One of the potential complications of any abdominal surgery is bowel obstruction. This can occur with open or laparoscopic operation. It can also occur within days or years of the operation. The over all incidence of bowel obstruction is relatively low.
The text book diagnostic criteria for bowel obstruction is the presence of a set of physical findings additional to the diagnostic supporting evidence. A typical patient may present with cramping abdominal pain, nausea, vomiting, absence of any flatus, and not bowel movements. The pain may be dull and could be any where on the abdomen. The White count may be elevated, and a plain abdominal Xray may show “airfluid” levels. All of these finding point to a patient that has bowel obstruction. Depending on the age and the history of the patient, the a common cause may he adhesions (scar tissue) that has cause a blockage of the bowel.
Unfortunately, these physical and radiological findings may not all be present in patients that have had the Duodenal Switch or the Gastric Bypass operation. The patients may complain of nausea but no vomiting. They may still pass gas and have bowel movements, but have cramping abdominal pain. The plain abdominal xray may not show air-fluid levels, yet have complete obstruction. The presence or lack of these findings can be explained.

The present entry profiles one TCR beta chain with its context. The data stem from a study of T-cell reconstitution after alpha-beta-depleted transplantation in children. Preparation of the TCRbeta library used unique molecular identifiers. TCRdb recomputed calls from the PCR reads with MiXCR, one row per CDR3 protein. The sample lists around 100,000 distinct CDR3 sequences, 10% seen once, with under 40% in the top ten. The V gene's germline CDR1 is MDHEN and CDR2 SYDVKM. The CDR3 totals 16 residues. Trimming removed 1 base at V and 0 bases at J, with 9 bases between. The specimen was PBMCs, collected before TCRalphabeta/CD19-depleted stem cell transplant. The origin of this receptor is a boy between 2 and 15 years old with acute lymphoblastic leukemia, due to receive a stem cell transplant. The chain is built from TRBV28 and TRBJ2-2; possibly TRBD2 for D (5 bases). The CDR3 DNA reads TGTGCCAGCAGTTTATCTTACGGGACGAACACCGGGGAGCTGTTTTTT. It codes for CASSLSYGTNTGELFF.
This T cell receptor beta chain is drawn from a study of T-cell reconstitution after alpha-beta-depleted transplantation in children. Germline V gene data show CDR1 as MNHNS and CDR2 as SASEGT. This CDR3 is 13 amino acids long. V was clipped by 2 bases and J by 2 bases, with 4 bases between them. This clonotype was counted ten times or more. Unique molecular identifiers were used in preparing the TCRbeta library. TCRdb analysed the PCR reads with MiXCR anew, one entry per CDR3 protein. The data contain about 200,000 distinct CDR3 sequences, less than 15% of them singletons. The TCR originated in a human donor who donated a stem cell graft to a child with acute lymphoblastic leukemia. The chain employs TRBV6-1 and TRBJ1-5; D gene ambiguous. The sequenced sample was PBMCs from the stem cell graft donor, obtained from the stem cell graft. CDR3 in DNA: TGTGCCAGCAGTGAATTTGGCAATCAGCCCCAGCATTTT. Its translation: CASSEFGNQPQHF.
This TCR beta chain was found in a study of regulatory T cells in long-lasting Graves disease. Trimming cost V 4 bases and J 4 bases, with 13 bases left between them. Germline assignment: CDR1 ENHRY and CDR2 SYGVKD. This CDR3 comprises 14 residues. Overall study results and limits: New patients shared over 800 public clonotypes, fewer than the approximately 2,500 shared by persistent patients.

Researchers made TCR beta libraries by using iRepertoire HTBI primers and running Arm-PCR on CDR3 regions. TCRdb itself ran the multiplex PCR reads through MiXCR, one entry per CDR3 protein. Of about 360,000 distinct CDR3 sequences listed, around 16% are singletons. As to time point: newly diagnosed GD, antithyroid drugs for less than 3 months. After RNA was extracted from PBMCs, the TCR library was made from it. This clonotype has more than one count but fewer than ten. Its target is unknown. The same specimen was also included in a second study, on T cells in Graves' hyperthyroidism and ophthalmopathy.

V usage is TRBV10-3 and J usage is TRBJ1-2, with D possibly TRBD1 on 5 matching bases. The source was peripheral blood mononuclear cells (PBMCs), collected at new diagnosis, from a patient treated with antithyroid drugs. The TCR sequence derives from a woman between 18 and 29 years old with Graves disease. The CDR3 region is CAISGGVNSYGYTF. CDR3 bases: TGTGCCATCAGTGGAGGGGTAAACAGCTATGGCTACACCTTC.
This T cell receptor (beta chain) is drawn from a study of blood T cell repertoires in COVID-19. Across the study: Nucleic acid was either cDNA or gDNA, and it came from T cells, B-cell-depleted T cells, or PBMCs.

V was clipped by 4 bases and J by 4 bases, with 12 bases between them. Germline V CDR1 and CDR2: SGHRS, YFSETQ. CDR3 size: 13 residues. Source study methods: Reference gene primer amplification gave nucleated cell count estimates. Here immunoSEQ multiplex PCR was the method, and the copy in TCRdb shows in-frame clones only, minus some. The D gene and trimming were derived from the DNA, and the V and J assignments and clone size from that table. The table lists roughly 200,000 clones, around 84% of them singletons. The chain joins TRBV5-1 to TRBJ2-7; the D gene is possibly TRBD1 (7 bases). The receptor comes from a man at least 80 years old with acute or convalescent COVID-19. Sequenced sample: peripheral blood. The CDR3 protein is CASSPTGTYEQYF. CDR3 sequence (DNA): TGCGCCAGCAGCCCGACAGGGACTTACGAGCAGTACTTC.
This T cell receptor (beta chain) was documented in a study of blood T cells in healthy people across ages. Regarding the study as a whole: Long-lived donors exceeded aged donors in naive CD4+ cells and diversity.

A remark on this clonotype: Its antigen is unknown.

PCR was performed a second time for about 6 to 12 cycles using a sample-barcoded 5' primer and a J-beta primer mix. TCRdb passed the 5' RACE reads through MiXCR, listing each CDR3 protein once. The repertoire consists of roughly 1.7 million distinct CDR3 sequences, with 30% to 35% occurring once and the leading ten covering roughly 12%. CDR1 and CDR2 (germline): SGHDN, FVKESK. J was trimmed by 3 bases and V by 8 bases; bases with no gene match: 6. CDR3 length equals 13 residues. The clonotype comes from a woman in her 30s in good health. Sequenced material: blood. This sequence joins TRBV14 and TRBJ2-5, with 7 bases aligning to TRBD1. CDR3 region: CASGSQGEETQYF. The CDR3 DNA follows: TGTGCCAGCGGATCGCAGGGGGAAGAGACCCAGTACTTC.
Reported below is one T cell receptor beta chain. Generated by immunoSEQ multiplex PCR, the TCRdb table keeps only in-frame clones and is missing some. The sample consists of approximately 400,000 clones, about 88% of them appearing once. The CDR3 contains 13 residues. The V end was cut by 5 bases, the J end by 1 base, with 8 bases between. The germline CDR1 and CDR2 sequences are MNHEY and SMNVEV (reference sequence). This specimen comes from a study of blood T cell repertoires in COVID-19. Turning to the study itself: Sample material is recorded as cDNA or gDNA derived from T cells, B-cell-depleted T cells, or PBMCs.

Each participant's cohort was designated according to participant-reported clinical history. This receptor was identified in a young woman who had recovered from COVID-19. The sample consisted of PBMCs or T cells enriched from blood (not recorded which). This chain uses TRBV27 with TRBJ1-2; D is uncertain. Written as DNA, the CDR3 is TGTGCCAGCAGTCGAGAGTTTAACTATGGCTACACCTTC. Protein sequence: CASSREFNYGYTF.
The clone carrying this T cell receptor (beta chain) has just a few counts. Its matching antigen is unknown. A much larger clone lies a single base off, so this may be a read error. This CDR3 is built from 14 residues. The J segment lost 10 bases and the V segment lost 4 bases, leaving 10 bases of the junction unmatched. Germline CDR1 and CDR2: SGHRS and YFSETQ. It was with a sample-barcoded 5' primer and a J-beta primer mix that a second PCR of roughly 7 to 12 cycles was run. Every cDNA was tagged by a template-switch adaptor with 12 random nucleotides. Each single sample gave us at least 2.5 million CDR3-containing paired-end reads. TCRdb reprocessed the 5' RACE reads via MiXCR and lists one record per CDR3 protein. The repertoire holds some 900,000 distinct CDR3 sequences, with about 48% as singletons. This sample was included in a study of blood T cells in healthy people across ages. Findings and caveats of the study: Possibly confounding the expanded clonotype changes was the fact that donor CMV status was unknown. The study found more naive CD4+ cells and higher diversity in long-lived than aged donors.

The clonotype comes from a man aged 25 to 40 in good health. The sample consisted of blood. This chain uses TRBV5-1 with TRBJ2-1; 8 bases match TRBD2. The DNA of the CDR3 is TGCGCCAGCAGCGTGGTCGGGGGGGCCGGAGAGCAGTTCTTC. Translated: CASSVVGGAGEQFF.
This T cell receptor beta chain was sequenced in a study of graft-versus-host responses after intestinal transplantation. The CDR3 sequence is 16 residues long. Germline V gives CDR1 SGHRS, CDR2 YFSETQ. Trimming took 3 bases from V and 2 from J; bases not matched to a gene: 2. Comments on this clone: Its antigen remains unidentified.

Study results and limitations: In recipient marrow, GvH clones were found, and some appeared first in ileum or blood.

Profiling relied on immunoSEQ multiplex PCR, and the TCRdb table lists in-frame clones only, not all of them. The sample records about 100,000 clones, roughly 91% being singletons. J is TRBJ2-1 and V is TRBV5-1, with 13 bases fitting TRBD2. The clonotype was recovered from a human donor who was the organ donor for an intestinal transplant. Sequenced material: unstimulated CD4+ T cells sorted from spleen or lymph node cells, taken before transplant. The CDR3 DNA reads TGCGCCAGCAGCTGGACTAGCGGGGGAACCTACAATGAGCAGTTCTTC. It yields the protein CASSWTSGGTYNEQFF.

In both the DS and the RNY operations, there are two parallel limbs (figure 1). One of them is connected to the esophagus, thus it can have air in it. The other limb is not connected to the outside on the proximal end (green limb in figure one only drain the bilio-pancreatic secretions and is not connected on the proximal end to the esophagus). This major anatomical difference explains why there may be air fluid level in a bowel obstruction patient with no DS or RNY, and no such finding in a DS or RNY patient.
The most important diagnostic tool is a very high degree of clinical suspicion. The absence of vomiting, or air fluid levels on an abdominal xray, or the presence of flatus and bowel movements does NOT rule out a complete bowel obstruction. The more reliable way to diagnose a bowel obstruction after DS or RNY is by CT scan or and MRI (figure 2, 3).
A finding of fluid field loops of bowel is highly specific for bowel obstruction and warrants a surgical intervention since it can not be corrected by a naso-gastric tube (tube inserted thru the nose into the stomach to decompress the stomach and the proximal small bowel). This is because as mentioned earlier, there is a parallel segment of bowel that is not in continuum with the esophagus. In pre DS or RNY anatomy, the entire GI track is a long tube (figure 4).
An example of a bowel obstruction caused by scar tissue is noted in the following pictures.
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